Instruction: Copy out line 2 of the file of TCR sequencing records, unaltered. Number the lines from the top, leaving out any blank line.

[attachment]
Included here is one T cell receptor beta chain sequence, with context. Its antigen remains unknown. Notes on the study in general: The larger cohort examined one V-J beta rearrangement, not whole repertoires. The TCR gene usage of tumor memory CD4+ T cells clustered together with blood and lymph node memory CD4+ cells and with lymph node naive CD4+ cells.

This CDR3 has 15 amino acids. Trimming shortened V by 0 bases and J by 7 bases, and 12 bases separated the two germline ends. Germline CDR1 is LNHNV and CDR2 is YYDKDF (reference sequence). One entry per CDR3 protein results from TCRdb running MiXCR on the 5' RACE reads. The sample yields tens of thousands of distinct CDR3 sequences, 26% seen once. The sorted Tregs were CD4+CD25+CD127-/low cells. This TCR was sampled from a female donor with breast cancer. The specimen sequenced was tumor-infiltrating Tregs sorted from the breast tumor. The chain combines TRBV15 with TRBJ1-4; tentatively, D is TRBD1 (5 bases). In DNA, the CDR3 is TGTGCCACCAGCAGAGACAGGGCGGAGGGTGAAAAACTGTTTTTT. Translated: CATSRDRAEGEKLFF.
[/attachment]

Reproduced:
This CDR3 has 15 amino acids. Trimming shortened V by 0 bases and J by 7 bases, and 12 bases separated the two germline ends. Germline CDR1 is LNHNV and CDR2 is YYDKDF (reference sequence). One entry per CDR3 protein results from TCRdb running MiXCR on the 5' RACE reads. The sample yields tens of thousands of distinct CDR3 sequences, 26% seen once. The sorted Tregs were CD4+CD25+CD127-/low cells. This TCR was sampled from a female donor with breast cancer. The specimen sequenced was tumor-infiltrating Tregs sorted from the breast tumor. The chain combines TRBV15 with TRBJ1-4; tentatively, D is TRBD1 (5 bases). In DNA, the CDR3 is TGTGCCACCAGCAGAGACAGGGCGGAGGGTGAAAAACTGTTTTTT. Translated: CATSRDRAEGEKLFF.